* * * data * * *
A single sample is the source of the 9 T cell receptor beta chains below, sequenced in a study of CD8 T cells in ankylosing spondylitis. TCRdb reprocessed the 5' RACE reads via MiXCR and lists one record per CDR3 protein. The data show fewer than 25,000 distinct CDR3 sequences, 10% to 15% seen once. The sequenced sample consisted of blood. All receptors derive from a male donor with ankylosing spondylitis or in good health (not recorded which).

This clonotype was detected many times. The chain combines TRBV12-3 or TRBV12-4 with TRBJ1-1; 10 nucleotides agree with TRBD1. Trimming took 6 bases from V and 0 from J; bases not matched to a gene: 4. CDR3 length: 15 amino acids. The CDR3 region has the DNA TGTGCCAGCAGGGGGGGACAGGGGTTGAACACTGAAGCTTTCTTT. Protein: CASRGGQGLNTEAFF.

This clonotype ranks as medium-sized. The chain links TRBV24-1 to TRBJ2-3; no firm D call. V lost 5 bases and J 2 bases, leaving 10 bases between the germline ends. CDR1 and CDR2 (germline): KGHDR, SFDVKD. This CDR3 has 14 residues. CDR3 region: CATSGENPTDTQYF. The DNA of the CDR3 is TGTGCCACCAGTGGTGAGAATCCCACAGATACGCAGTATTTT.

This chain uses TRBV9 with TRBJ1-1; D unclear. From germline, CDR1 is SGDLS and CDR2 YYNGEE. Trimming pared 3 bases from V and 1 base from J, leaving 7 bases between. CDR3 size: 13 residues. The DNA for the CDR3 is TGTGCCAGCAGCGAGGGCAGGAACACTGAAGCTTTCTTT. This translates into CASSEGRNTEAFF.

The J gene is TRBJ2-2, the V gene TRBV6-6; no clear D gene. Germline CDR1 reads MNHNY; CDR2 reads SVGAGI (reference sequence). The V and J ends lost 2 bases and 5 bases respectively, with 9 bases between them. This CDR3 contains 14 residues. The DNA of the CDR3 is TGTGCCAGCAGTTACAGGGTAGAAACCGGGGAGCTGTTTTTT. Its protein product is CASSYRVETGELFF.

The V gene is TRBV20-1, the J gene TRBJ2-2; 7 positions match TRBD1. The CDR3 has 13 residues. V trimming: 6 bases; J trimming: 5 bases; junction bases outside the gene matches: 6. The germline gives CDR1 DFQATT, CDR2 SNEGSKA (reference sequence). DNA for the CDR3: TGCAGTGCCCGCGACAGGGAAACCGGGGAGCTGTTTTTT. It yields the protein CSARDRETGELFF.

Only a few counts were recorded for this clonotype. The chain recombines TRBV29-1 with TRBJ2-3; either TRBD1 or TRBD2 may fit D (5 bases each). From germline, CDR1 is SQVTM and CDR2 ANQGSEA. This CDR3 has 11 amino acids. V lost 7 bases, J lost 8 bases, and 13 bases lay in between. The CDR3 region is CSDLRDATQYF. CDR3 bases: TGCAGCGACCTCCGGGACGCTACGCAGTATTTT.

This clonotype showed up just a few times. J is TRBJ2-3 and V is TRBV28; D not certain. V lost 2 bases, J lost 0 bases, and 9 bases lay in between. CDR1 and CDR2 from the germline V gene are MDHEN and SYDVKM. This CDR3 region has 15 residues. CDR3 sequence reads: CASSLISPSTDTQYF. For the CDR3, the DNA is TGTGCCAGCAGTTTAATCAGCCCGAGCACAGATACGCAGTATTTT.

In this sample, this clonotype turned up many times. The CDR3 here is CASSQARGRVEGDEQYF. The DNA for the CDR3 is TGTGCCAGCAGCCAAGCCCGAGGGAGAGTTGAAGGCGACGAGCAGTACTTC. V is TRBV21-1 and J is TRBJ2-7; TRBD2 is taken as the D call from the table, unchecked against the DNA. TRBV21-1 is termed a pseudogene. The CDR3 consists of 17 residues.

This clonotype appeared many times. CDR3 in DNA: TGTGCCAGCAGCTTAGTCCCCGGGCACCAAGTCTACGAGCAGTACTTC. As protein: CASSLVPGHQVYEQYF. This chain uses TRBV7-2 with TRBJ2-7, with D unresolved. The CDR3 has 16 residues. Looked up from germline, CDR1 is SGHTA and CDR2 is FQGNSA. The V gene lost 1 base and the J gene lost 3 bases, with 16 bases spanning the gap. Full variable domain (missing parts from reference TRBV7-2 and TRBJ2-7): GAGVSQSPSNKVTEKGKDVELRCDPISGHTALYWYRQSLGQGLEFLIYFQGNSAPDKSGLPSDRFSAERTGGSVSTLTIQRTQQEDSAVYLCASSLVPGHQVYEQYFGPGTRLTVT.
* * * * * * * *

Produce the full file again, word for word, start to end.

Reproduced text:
A single sample is the source of the 9 T cell receptor beta chains below, sequenced in a study of CD8 T cells in ankylosing spondylitis. TCRdb reprocessed the 5' RACE reads via MiXCR and lists one record per CDR3 protein. The data show fewer than 25,000 distinct CDR3 sequences, 10% to 15% seen once. The sequenced sample consisted of blood. All receptors derive from a male donor with ankylosing spondylitis or in good health (not recorded which).

This clonotype was detected many times. The chain combines TRBV12-3 or TRBV12-4 with TRBJ1-1; 10 nucleotides agree with TRBD1. Trimming took 6 bases from V and 0 from J; bases not matched to a gene: 4. CDR3 length: 15 amino acids. The CDR3 region has the DNA TGTGCCAGCAGGGGGGGACAGGGGTTGAACACTGAAGCTTTCTTT. Protein: CASRGGQGLNTEAFF.

This clonotype ranks as medium-sized. The chain links TRBV24-1 to TRBJ2-3; no firm D call. V lost 5 bases and J 2 bases, leaving 10 bases between the germline ends. CDR1 and CDR2 (germline): KGHDR, SFDVKD. This CDR3 has 14 residues. CDR3 region: CATSGENPTDTQYF. The DNA of the CDR3 is TGTGCCACCAGTGGTGAGAATCCCACAGATACGCAGTATTTT.

This chain uses TRBV9 with TRBJ1-1; D unclear. From germline, CDR1 is SGDLS and CDR2 YYNGEE. Trimming pared 3 bases from V and 1 base from J, leaving 7 bases between. CDR3 size: 13 residues. The DNA for the CDR3 is TGTGCCAGCAGCGAGGGCAGGAACACTGAAGCTTTCTTT. This translates into CASSEGRNTEAFF.

The J gene is TRBJ2-2, the V gene TRBV6-6; no clear D gene. Germline CDR1 reads MNHNY; CDR2 reads SVGAGI (reference sequence). The V and J ends lost 2 bases and 5 bases respectively, with 9 bases between them. This CDR3 contains 14 residues. The DNA of the CDR3 is TGTGCCAGCAGTTACAGGGTAGAAACCGGGGAGCTGTTTTTT. Its protein product is CASSYRVETGELFF.

The V gene is TRBV20-1, the J gene TRBJ2-2; 7 positions match TRBD1. The CDR3 has 13 residues. V trimming: 6 bases; J trimming: 5 bases; junction bases outside the gene matches: 6. The germline gives CDR1 DFQATT, CDR2 SNEGSKA (reference sequence). DNA for the CDR3: TGCAGTGCCCGCGACAGGGAAACCGGGGAGCTGTTTTTT. It yields the protein CSARDRETGELFF.

Only a few counts were recorded for this clonotype. The chain recombines TRBV29-1 with TRBJ2-3; either TRBD1 or TRBD2 may fit D (5 bases each). From germline, CDR1 is SQVTM and CDR2 ANQGSEA. This CDR3 has 11 amino acids. V lost 7 bases, J lost 8 bases, and 13 bases lay in between. The CDR3 region is CSDLRDATQYF. CDR3 bases: TGCAGCGACCTCCGGGACGCTACGCAGTATTTT.

This clonotype showed up just a few times. J is TRBJ2-3 and V is TRBV28; D not certain. V lost 2 bases, J lost 0 bases, and 9 bases lay in between. CDR1 and CDR2 from the germline V gene are MDHEN and SYDVKM. This CDR3 region has 15 residues. CDR3 sequence reads: CASSLISPSTDTQYF. For the CDR3, the DNA is TGTGCCAGCAGTTTAATCAGCCCGAGCACAGATACGCAGTATTTT.

In this sample, this clonotype turned up many times. The CDR3 here is CASSQARGRVEGDEQYF. The DNA for the CDR3 is TGTGCCAGCAGCCAAGCCCGAGGGAGAGTTGAAGGCGACGAGCAGTACTTC. V is TRBV21-1 and J is TRBJ2-7; TRBD2 is taken as the D call from the table, unchecked against the DNA. TRBV21-1 is termed a pseudogene. The CDR3 consists of 17 residues.

This clonotype appeared many times. CDR3 in DNA: TGTGCCAGCAGCTTAGTCCCCGGGCACCAAGTCTACGAGCAGTACTTC. As protein: CASSLVPGHQVYEQYF. This chain uses TRBV7-2 with TRBJ2-7, with D unresolved. The CDR3 has 16 residues. Looked up from germline, CDR1 is SGHTA and CDR2 is FQGNSA. The V gene lost 1 base and the J gene lost 3 bases, with 16 bases spanning the gap. Full variable domain (missing parts from reference TRBV7-2 and TRBJ2-7): GAGVSQSPSNKVTEKGKDVELRCDPISGHTALYWYRQSLGQGLEFLIYFQGNSAPDKSGLPSDRFSAERTGGSVSTLTIQRTQQEDSAVYLCASSLVPGHQVYEQYFGPGTRLTVT.